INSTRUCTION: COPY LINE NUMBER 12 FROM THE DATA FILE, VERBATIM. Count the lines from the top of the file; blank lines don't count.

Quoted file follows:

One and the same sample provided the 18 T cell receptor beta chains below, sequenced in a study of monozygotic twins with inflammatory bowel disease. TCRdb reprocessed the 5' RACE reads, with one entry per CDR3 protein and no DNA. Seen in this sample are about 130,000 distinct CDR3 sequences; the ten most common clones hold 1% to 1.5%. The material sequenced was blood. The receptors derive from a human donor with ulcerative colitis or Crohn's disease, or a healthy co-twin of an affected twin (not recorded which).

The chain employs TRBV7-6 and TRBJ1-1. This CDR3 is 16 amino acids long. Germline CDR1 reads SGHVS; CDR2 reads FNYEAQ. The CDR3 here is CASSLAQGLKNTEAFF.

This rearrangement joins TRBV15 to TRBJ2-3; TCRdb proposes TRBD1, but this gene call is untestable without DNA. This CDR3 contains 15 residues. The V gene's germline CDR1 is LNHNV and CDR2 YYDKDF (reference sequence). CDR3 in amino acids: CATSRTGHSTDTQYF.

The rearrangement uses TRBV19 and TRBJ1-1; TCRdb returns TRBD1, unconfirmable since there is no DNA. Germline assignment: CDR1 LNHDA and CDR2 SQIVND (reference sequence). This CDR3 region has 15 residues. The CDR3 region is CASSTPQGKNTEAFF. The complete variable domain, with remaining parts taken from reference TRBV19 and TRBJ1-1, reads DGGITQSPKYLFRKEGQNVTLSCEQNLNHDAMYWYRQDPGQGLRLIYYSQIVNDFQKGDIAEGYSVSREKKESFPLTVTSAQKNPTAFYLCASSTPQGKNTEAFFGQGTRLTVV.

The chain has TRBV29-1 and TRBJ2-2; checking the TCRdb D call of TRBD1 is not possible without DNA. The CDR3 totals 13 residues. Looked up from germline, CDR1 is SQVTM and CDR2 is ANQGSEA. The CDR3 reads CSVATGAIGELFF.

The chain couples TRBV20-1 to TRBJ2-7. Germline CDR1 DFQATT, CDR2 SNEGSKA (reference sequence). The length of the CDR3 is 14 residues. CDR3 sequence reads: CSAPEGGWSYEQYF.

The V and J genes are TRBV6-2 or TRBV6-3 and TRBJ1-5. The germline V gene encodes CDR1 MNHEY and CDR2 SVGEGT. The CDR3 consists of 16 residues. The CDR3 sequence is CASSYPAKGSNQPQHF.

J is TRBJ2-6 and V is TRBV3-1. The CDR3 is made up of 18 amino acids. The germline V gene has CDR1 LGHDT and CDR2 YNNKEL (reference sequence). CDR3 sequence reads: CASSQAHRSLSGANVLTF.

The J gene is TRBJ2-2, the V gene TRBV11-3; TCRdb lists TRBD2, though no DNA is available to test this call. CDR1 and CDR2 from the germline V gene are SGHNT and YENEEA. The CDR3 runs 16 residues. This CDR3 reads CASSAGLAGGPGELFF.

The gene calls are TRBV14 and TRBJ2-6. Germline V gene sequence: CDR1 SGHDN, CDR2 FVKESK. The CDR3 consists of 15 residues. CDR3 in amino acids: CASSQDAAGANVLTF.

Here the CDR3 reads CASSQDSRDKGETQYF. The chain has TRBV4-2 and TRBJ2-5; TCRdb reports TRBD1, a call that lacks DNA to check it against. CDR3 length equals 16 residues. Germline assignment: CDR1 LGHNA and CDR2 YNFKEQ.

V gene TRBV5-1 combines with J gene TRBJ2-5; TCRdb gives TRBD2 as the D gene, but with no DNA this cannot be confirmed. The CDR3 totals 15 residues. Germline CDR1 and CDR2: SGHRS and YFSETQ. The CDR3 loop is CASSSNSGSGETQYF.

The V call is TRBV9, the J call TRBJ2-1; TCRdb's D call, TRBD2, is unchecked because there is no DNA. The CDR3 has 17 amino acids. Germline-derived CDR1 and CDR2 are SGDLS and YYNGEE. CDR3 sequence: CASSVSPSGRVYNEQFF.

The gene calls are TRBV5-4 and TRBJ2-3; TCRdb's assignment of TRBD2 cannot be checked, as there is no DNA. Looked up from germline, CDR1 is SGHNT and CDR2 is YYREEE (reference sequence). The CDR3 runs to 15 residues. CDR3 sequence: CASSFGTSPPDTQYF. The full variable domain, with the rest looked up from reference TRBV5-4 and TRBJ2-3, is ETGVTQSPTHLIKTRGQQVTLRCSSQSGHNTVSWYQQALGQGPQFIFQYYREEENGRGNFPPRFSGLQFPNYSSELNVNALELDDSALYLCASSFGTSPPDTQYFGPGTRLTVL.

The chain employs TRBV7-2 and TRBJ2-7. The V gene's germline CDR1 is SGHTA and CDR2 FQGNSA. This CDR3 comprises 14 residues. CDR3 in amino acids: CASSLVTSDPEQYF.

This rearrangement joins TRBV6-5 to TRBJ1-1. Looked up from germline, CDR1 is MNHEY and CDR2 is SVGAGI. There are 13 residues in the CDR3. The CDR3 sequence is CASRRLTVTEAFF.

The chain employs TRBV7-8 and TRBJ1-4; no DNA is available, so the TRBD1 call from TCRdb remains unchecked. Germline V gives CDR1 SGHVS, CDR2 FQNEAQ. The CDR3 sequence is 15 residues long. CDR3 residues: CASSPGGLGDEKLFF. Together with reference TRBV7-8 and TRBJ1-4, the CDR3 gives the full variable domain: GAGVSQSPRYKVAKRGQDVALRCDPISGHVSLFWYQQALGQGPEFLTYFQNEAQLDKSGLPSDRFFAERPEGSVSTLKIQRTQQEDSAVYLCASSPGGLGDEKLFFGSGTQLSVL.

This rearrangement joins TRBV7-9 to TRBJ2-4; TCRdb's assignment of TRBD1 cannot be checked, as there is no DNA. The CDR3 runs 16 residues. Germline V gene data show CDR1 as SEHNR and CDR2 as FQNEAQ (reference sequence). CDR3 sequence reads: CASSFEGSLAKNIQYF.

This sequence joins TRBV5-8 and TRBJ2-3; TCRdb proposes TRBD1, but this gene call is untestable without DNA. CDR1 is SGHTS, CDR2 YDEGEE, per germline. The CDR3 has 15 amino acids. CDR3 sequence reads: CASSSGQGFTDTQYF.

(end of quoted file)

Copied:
V gene TRBV5-1 combines with J gene TRBJ2-5; TCRdb gives TRBD2 as the D gene, but with no DNA this cannot be confirmed. The CDR3 totals 15 residues. Germline CDR1 and CDR2: SGHRS and YFSETQ. The CDR3 loop is CASSSNSGSGETQYF.